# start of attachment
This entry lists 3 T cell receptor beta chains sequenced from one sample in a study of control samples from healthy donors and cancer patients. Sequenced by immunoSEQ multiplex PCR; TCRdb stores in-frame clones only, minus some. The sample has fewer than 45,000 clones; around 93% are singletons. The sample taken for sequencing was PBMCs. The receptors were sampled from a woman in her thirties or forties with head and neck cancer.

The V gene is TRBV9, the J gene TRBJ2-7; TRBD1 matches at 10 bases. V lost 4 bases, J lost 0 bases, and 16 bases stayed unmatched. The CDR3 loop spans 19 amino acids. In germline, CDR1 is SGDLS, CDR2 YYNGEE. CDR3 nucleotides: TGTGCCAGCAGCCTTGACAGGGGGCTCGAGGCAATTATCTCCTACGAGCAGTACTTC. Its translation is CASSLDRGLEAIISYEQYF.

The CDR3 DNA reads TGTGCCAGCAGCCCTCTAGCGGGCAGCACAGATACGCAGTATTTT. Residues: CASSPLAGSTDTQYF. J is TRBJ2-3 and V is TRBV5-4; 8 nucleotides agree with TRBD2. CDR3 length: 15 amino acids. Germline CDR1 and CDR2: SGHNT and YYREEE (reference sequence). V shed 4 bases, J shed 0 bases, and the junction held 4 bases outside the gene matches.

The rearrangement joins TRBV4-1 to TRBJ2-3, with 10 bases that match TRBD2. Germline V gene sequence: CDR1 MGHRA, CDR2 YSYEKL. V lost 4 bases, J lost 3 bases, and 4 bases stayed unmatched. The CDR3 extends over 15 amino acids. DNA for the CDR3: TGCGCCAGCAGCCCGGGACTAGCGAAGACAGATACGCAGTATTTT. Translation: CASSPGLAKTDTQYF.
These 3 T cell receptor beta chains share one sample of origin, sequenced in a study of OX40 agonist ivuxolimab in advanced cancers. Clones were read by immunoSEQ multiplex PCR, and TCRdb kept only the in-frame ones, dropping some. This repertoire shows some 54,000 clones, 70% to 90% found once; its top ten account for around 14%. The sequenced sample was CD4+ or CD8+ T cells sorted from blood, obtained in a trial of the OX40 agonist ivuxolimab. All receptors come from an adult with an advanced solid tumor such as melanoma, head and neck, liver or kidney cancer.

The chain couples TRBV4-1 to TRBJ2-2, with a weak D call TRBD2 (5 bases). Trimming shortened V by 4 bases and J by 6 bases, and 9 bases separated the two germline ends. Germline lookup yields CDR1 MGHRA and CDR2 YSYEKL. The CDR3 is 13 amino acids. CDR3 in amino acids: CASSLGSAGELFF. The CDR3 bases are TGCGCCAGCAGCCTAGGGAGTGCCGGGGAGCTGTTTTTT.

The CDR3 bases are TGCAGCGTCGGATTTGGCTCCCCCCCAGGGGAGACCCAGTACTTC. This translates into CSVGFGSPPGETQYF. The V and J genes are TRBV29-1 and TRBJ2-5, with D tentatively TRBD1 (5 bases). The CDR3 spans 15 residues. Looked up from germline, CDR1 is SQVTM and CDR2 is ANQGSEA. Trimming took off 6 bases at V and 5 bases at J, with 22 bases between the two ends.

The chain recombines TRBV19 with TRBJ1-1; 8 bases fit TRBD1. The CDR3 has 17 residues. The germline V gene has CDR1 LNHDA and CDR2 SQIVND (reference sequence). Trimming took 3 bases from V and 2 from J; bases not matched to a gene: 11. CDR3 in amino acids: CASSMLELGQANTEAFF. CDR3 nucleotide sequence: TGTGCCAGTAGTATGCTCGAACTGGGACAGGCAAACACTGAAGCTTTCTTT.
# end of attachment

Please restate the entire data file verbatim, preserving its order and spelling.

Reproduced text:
This entry lists 3 T cell receptor beta chains sequenced from one sample in a study of control samples from healthy donors and cancer patients. Sequenced by immunoSEQ multiplex PCR; TCRdb stores in-frame clones only, minus some. The sample has fewer than 45,000 clones; around 93% are singletons. The sample taken for sequencing was PBMCs. The receptors were sampled from a woman in her thirties or forties with head and neck cancer.

The V gene is TRBV9, the J gene TRBJ2-7; TRBD1 matches at 10 bases. V lost 4 bases, J lost 0 bases, and 16 bases stayed unmatched. The CDR3 loop spans 19 amino acids. In germline, CDR1 is SGDLS, CDR2 YYNGEE. CDR3 nucleotides: TGTGCCAGCAGCCTTGACAGGGGGCTCGAGGCAATTATCTCCTACGAGCAGTACTTC. Its translation is CASSLDRGLEAIISYEQYF.

The CDR3 DNA reads TGTGCCAGCAGCCCTCTAGCGGGCAGCACAGATACGCAGTATTTT. Residues: CASSPLAGSTDTQYF. J is TRBJ2-3 and V is TRBV5-4; 8 nucleotides agree with TRBD2. CDR3 length: 15 amino acids. Germline CDR1 and CDR2: SGHNT and YYREEE (reference sequence). V shed 4 bases, J shed 0 bases, and the junction held 4 bases outside the gene matches.

The rearrangement joins TRBV4-1 to TRBJ2-3, with 10 bases that match TRBD2. Germline V gene sequence: CDR1 MGHRA, CDR2 YSYEKL. V lost 4 bases, J lost 3 bases, and 4 bases stayed unmatched. The CDR3 extends over 15 amino acids. DNA for the CDR3: TGCGCCAGCAGCCCGGGACTAGCGAAGACAGATACGCAGTATTTT. Translation: CASSPGLAKTDTQYF.
These 3 T cell receptor beta chains share one sample of origin, sequenced in a study of OX40 agonist ivuxolimab in advanced cancers. Clones were read by immunoSEQ multiplex PCR, and TCRdb kept only the in-frame ones, dropping some. This repertoire shows some 54,000 clones, 70% to 90% found once; its top ten account for around 14%. The sequenced sample was CD4+ or CD8+ T cells sorted from blood, obtained in a trial of the OX40 agonist ivuxolimab. All receptors come from an adult with an advanced solid tumor such as melanoma, head and neck, liver or kidney cancer.

The chain couples TRBV4-1 to TRBJ2-2, with a weak D call TRBD2 (5 bases). Trimming shortened V by 4 bases and J by 6 bases, and 9 bases separated the two germline ends. Germline lookup yields CDR1 MGHRA and CDR2 YSYEKL. The CDR3 is 13 amino acids. CDR3 in amino acids: CASSLGSAGELFF. The CDR3 bases are TGCGCCAGCAGCCTAGGGAGTGCCGGGGAGCTGTTTTTT.

The CDR3 bases are TGCAGCGTCGGATTTGGCTCCCCCCCAGGGGAGACCCAGTACTTC. This translates into CSVGFGSPPGETQYF. The V and J genes are TRBV29-1 and TRBJ2-5, with D tentatively TRBD1 (5 bases). The CDR3 spans 15 residues. Looked up from germline, CDR1 is SQVTM and CDR2 is ANQGSEA. Trimming took off 6 bases at V and 5 bases at J, with 22 bases between the two ends.

The chain recombines TRBV19 with TRBJ1-1; 8 bases fit TRBD1. The CDR3 has 17 residues. The germline V gene has CDR1 LNHDA and CDR2 SQIVND (reference sequence). Trimming took 3 bases from V and 2 from J; bases not matched to a gene: 11. CDR3 in amino acids: CASSMLELGQANTEAFF. CDR3 nucleotide sequence: TGTGCCAGTAGTATGCTCGAACTGGGACAGGCAAACACTGAAGCTTTCTTT.